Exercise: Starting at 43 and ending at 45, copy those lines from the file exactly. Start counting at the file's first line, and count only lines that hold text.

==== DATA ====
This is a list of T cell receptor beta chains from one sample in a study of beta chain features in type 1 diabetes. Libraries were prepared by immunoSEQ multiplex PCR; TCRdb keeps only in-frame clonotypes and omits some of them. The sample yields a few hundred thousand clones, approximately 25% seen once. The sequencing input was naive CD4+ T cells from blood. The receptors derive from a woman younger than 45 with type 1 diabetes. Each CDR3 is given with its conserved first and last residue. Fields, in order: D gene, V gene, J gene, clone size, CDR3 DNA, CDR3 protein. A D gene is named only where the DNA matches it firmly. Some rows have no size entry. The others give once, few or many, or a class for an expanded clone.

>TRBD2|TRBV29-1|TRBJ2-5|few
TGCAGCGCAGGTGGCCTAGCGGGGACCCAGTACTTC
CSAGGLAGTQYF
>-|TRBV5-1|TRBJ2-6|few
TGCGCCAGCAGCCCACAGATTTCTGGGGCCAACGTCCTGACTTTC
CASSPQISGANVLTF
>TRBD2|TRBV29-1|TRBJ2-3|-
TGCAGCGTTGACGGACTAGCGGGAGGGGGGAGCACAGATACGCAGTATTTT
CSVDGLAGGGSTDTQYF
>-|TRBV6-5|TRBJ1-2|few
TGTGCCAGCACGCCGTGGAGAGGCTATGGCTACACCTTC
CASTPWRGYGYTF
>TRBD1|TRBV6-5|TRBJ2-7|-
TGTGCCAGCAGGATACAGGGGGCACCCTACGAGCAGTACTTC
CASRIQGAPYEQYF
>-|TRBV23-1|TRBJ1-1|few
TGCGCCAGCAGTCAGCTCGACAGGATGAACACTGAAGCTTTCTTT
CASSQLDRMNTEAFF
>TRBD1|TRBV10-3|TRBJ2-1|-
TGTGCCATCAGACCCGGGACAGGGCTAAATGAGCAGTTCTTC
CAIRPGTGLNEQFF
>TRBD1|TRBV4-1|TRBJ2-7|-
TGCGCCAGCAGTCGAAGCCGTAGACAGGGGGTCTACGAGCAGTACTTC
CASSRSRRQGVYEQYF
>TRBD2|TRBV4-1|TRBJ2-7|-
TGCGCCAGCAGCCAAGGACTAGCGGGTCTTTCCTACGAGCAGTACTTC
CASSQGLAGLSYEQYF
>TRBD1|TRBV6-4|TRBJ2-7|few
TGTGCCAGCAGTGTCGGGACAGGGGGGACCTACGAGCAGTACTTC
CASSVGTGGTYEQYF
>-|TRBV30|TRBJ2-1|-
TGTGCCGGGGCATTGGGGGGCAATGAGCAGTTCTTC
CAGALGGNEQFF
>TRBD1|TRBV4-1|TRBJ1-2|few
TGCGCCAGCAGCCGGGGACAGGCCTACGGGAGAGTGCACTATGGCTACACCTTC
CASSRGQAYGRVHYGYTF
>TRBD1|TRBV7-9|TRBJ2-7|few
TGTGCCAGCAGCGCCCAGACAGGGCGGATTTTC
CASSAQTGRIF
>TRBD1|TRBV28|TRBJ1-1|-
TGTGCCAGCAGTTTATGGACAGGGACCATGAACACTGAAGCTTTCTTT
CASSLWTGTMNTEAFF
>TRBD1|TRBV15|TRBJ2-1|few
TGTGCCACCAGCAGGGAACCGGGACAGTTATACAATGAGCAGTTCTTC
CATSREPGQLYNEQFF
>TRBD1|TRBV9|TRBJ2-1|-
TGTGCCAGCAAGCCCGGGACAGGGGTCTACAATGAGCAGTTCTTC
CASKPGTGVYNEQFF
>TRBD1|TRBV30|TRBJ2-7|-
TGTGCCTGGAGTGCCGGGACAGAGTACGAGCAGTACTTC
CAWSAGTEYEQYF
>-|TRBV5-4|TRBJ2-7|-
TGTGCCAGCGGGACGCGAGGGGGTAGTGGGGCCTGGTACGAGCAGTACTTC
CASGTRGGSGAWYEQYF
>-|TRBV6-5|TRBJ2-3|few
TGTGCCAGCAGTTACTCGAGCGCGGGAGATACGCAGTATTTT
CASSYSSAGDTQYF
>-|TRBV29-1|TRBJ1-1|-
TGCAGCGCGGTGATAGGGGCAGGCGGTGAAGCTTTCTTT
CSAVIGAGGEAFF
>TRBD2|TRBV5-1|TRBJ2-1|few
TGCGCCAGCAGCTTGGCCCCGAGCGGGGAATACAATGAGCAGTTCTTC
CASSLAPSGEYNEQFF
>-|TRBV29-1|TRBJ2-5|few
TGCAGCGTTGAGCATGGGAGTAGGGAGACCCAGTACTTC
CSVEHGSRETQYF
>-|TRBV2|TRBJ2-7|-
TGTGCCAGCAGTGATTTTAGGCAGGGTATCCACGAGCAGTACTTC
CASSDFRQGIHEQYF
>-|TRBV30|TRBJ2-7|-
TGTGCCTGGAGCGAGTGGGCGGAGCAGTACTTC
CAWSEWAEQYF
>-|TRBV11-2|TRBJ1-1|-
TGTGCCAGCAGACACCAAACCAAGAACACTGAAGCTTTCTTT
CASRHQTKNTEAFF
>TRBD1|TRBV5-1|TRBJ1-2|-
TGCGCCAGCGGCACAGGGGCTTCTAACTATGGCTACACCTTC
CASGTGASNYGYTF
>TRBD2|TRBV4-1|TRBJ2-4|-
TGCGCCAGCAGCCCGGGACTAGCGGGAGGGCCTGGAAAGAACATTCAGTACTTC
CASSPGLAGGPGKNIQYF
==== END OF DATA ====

CASSLWTGTMNTEAFF
>TRBD1|TRBV15|TRBJ2-1|few
TGTGCCACCAGCAGGGAACCGGGACAGTTATACAATGAGCAGTTCTTC